Finch shows off Tom Hanks’ solo acting skills in a post-apocalyptic world
Some actors inspire such confidence that you can stick them in any situation and moviegoers will follow them anywhere. For over 30 years, Tom Hanks has remained a star because he has a unique ability to be such a leader, whether it’s as a child stuck in an adult’s body, an astronaut on a botched mission, a man stuck on an island with only a volleyball for company, or a cowboy fronting an eclectic group of toys.
Hanks’ latest venture is as the title character in Finch, which is set in an indeterminate future when Earth has been ravaged by solar flares. Living underground beneath a giant windmill, he uses his expertise as an engineer for an innovation company to create robots to help him and his dog, Goodyear.
Knowing that his exposure to the solar flares has likely severely limited his life expectancy, Finch creates a robot (voiced by Caleb Landry Jones) that not only moves and interacts like a human in order to take care of Goodyear, but also speaks and learns like one, too. When an approaching storm moves up their timeline, Finch, Goodyear, and the robot (which comes to be called by the very normal name of Jeff) set out on a road trip full of events both expected and unexpected.
Directed by Miguel Sapochnik and written by Craig Luck and Ivor Powell, the film is alternately funny, life-affirming, and heartbreaking. The filmmakers do a highly effective and efficient job of setting up the premise of the film without actually showing anything that happened pre-apocalypse. Finch might seem to be able to come up with mind-blowing technical achievements on the fly, but in the context of the film, there’s no issue with just rolling with his profound abilities.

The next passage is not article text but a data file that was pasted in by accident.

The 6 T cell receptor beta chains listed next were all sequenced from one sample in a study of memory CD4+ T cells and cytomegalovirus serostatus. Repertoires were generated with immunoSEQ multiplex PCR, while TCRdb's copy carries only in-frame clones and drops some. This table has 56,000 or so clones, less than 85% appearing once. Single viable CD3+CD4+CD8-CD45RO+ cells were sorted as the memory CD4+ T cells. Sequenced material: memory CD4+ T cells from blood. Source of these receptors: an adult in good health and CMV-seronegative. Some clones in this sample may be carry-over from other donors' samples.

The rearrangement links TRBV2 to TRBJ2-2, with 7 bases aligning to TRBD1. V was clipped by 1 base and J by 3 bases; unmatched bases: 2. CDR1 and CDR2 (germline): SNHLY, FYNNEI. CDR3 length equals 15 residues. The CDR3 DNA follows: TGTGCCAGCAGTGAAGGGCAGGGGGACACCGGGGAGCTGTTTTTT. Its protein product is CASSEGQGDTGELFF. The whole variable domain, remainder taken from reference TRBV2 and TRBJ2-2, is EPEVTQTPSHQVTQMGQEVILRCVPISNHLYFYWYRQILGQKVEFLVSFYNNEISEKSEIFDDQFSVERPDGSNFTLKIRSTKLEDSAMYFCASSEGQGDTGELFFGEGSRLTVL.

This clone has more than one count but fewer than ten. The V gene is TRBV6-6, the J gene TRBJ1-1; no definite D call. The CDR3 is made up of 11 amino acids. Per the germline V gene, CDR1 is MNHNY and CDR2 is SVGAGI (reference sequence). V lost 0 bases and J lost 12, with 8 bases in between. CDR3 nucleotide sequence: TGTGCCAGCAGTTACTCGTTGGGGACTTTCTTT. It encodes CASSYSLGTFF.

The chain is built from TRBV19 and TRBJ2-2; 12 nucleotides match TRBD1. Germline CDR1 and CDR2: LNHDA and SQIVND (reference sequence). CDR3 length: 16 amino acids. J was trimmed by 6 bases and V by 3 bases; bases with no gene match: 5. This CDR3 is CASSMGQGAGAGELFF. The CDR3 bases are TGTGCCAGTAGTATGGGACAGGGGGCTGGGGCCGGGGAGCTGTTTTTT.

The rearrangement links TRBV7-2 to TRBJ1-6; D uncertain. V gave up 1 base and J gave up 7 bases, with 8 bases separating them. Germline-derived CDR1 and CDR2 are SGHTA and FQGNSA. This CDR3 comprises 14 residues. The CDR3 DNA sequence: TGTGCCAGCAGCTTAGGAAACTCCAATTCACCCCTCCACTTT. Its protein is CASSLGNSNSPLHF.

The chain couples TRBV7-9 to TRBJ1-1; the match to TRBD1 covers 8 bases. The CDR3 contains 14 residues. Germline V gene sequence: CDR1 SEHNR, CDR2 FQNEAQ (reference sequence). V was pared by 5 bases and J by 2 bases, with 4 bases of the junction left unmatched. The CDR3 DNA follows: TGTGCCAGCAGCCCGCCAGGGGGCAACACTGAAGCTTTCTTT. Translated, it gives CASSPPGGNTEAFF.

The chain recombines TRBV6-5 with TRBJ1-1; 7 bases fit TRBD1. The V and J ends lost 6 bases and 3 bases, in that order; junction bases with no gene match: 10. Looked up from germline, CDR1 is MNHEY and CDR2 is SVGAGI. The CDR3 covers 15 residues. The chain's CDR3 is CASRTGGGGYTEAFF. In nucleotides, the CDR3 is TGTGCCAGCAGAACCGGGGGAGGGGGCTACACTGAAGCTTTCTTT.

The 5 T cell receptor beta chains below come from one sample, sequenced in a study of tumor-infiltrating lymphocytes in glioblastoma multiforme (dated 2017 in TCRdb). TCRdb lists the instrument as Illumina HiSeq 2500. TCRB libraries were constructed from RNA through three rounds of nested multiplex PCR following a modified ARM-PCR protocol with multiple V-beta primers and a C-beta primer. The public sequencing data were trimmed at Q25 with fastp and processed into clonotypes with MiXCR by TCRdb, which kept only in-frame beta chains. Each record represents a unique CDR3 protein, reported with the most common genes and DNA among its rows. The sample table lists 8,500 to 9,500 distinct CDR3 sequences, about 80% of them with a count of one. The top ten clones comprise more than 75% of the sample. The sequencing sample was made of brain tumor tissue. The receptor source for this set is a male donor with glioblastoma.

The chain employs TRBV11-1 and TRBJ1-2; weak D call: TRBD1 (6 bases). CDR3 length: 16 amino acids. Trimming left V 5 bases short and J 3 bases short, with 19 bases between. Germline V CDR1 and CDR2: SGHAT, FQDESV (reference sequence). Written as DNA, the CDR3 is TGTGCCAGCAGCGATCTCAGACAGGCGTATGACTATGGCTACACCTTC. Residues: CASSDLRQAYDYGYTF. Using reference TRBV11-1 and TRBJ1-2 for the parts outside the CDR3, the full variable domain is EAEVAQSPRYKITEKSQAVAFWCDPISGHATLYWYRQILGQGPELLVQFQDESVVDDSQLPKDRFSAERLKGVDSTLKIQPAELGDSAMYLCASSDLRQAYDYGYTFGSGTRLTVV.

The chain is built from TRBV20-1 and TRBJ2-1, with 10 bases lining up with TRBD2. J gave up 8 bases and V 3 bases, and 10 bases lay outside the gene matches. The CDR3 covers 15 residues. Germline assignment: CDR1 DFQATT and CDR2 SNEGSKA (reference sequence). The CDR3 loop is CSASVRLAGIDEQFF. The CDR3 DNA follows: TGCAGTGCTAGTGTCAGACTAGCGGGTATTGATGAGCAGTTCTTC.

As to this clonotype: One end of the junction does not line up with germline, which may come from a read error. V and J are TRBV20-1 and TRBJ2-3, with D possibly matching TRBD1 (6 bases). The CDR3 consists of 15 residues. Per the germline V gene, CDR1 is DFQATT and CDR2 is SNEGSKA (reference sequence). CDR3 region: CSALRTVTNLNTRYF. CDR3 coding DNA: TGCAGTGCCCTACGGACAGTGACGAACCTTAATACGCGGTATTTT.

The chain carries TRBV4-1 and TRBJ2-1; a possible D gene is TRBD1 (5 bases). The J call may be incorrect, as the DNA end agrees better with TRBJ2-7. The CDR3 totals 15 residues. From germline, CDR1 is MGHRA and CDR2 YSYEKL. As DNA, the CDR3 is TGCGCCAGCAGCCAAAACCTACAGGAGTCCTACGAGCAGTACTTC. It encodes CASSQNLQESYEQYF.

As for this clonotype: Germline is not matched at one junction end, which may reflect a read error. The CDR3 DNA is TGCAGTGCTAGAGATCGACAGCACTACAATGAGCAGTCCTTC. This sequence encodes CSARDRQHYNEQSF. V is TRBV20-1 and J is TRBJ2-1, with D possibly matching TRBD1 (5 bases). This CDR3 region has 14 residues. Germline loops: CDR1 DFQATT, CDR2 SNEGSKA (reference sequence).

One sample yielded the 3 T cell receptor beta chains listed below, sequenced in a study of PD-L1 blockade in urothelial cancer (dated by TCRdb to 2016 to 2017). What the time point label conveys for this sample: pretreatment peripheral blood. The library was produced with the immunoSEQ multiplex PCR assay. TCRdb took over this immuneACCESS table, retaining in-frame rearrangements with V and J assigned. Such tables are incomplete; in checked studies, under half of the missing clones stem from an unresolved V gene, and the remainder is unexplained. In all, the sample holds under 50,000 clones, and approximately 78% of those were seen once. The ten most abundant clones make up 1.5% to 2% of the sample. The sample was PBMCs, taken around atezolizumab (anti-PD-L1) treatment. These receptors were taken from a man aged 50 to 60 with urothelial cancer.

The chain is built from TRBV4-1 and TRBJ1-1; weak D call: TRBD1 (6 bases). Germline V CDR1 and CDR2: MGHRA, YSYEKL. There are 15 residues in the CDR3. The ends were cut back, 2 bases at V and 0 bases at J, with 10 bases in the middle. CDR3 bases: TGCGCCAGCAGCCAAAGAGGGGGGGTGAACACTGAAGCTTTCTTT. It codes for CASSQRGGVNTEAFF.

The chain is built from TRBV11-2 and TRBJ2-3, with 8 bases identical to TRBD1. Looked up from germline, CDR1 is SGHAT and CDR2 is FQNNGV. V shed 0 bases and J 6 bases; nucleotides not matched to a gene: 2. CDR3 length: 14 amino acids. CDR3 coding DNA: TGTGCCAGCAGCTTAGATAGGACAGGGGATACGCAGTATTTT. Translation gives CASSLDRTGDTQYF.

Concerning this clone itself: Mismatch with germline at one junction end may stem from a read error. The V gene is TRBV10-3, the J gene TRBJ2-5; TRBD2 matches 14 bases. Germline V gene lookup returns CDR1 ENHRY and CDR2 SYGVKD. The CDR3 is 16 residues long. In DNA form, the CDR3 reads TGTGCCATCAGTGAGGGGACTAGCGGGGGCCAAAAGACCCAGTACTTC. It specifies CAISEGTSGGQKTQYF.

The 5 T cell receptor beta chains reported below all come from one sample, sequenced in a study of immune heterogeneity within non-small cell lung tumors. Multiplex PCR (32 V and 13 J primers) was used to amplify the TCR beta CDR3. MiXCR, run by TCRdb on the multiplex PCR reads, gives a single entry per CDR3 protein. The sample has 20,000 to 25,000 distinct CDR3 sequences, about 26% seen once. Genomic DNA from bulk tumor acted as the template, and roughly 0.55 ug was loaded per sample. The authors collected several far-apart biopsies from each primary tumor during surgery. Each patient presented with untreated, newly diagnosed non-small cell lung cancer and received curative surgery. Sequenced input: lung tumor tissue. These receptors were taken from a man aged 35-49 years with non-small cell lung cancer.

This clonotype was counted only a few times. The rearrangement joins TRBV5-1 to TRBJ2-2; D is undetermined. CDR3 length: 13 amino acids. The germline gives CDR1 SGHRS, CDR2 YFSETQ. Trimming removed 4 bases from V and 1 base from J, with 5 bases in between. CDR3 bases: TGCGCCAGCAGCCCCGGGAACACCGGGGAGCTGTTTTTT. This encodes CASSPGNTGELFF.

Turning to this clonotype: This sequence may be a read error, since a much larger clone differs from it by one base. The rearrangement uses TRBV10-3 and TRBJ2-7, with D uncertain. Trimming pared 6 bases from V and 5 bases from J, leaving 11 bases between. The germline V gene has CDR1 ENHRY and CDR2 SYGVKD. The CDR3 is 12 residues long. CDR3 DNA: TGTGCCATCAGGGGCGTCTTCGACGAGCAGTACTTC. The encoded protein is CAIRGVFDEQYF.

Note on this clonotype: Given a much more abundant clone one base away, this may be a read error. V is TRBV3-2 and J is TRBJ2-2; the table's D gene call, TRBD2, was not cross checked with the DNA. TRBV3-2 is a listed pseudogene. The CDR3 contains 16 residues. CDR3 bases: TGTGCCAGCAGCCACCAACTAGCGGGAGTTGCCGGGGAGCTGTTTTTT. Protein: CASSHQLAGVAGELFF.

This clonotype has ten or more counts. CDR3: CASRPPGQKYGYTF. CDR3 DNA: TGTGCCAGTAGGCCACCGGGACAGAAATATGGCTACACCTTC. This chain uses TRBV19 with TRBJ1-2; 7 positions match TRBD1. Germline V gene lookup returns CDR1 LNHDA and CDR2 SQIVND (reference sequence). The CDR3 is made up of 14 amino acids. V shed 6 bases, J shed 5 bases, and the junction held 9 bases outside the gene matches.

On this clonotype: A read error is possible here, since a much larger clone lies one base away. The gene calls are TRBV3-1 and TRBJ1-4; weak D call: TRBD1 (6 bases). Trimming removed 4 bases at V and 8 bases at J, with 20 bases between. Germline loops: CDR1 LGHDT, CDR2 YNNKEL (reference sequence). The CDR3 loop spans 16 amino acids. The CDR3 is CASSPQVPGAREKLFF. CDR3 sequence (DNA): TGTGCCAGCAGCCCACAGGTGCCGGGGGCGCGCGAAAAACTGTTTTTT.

The story becomes so absorbing that there are times you forget about the absurdity of it, thinking you’re just watching two buddies traveling around the country with their dog. Jeff is a lot of things rolled into one, including savior, comic relief, and friend. Using motion capture to create the character, the filmmakers are able to show that Jeff is made up of a bunch of scavenged parts, but is also somehow more human than many flesh-and-blood people.
The film does hit a few speed bumps along the way, most notably a middle section in which the filmmakers bring up the prospect of other people in the world only to discard the idea just as quickly. There are some other elements that may not hold up to larger scrutiny as well, but the pacing of the film is such that any nitpicks are fast forgotten.
Although he has more to play with than in Cast Away, Hanks once again proves that few actors are capable of being as compelling by themselves as he is. He’s constantly interacting with other entities, whether it’s Goodyear or Jeff, throughout the film, but he never makes you forget that the success or failure of Finch’s mission rests almost entirely on his shoulders. That burden shows up in big and small ways in his performance, one that yet again makes the case for him as constantly award-worthy.
No matter what kind of role he’s given, Hanks seems to find a way to make both his character and the film as a whole captivating, something that definitely applies to Finch. It challenges the idea of what it means to be human and underscores the meaning of humanity at the same time.
Finch debuts on Apple TV+ on November 5.